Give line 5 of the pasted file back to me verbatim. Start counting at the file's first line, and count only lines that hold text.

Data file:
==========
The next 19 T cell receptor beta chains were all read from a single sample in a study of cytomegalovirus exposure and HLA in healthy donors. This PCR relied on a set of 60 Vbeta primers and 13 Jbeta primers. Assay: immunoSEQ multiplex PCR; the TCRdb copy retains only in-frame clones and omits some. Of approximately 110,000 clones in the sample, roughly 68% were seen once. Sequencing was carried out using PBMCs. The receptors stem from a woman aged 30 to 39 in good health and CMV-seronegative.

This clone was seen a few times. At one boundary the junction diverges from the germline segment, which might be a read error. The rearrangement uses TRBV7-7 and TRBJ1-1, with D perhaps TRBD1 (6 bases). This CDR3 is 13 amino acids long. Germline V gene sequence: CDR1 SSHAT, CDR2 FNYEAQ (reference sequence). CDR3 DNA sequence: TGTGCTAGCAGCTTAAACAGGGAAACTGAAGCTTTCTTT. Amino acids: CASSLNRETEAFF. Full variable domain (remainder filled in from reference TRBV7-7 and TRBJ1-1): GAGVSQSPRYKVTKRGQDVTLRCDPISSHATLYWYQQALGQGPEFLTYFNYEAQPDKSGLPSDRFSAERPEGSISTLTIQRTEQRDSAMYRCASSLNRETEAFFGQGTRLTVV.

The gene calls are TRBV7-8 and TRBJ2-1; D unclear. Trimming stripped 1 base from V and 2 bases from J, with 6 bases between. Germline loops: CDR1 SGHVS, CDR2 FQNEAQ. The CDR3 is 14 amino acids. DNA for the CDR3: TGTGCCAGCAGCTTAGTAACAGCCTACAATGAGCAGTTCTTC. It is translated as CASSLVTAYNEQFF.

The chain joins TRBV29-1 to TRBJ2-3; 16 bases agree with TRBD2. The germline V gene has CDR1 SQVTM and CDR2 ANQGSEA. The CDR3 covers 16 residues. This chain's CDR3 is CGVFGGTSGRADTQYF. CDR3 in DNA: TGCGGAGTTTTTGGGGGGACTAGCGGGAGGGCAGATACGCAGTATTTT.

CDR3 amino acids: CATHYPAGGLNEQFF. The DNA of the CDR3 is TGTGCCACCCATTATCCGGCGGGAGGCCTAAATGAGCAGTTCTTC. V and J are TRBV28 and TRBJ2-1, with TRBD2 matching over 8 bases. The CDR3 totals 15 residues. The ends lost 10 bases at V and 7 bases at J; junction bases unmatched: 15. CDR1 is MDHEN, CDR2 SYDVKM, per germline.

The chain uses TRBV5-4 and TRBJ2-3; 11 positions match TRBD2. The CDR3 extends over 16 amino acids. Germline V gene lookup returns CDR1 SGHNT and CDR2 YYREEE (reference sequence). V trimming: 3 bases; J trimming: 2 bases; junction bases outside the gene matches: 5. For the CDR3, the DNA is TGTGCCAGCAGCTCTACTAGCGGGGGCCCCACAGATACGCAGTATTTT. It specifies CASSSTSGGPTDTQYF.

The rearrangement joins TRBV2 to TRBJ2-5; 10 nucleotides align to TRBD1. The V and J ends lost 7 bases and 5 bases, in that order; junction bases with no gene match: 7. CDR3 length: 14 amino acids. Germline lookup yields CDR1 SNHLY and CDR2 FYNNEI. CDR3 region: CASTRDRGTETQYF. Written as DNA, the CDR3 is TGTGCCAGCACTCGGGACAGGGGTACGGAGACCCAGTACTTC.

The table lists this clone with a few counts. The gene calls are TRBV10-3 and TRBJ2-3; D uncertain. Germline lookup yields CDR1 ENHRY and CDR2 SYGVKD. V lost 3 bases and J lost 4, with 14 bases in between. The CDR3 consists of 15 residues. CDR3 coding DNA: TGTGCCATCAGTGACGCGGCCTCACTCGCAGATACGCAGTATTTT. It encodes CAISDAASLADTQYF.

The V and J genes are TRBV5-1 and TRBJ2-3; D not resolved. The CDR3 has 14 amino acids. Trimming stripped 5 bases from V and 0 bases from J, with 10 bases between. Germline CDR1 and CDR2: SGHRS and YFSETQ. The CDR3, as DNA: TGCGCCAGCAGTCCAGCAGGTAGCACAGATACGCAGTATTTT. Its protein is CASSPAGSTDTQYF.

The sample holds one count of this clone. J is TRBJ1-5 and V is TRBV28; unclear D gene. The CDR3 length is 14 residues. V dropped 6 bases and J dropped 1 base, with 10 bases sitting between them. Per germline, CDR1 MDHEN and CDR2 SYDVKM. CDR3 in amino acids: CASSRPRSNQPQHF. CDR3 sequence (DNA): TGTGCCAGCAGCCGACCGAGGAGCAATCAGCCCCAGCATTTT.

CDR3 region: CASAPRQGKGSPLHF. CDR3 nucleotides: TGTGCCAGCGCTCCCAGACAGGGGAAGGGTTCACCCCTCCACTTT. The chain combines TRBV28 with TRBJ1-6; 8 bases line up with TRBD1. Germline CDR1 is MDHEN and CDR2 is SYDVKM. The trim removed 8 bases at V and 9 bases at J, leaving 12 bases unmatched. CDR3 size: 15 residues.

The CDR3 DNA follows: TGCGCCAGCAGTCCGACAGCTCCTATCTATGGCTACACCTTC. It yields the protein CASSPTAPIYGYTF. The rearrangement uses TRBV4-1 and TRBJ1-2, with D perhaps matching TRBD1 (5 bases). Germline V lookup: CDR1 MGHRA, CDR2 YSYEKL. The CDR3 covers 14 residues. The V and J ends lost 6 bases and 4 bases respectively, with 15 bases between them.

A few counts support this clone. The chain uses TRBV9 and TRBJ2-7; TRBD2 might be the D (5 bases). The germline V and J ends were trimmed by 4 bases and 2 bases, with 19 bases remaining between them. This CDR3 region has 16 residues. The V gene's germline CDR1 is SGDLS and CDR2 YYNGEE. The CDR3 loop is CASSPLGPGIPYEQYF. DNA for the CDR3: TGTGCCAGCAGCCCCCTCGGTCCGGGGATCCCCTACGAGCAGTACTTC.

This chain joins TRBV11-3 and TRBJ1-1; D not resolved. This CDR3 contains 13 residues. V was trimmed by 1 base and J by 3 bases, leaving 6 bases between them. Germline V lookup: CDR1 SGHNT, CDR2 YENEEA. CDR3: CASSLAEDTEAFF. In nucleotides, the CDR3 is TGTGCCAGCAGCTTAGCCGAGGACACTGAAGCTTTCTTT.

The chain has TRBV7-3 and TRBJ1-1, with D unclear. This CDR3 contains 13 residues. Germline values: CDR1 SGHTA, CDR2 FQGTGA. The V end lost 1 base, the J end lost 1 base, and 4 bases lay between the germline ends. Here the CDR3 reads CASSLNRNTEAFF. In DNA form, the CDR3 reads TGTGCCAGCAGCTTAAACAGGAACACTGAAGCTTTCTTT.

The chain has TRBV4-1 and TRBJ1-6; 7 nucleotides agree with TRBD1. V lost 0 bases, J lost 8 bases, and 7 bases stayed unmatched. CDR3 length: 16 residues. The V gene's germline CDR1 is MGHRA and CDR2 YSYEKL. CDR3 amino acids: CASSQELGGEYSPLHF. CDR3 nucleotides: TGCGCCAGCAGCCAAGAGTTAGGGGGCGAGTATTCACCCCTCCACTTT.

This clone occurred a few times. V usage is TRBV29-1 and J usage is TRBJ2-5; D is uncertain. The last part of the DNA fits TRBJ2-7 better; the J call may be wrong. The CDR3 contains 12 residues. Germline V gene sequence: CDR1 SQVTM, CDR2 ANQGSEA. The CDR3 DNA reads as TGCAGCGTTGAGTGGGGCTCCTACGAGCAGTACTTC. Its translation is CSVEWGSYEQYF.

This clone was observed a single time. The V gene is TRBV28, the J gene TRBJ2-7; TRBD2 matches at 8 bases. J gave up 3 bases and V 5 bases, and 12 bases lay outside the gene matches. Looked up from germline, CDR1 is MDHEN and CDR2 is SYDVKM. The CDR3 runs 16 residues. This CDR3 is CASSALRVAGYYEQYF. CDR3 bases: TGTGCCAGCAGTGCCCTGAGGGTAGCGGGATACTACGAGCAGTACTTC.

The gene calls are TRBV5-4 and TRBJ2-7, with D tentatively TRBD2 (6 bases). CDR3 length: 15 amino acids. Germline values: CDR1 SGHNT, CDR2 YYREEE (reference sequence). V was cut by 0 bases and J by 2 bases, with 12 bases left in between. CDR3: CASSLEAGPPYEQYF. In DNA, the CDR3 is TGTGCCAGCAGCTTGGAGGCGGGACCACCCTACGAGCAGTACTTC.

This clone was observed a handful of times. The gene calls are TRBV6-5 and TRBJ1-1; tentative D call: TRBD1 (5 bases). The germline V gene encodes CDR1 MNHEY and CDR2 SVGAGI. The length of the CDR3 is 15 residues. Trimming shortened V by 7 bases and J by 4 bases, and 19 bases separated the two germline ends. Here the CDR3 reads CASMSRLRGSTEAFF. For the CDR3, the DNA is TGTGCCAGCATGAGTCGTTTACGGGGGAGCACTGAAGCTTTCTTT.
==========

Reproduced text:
CDR3 amino acids: CATHYPAGGLNEQFF. The DNA of the CDR3 is TGTGCCACCCATTATCCGGCGGGAGGCCTAAATGAGCAGTTCTTC. V and J are TRBV28 and TRBJ2-1, with TRBD2 matching over 8 bases. The CDR3 totals 15 residues. The ends lost 10 bases at V and 7 bases at J; junction bases unmatched: 15. CDR1 is MDHEN, CDR2 SYDVKM, per germline.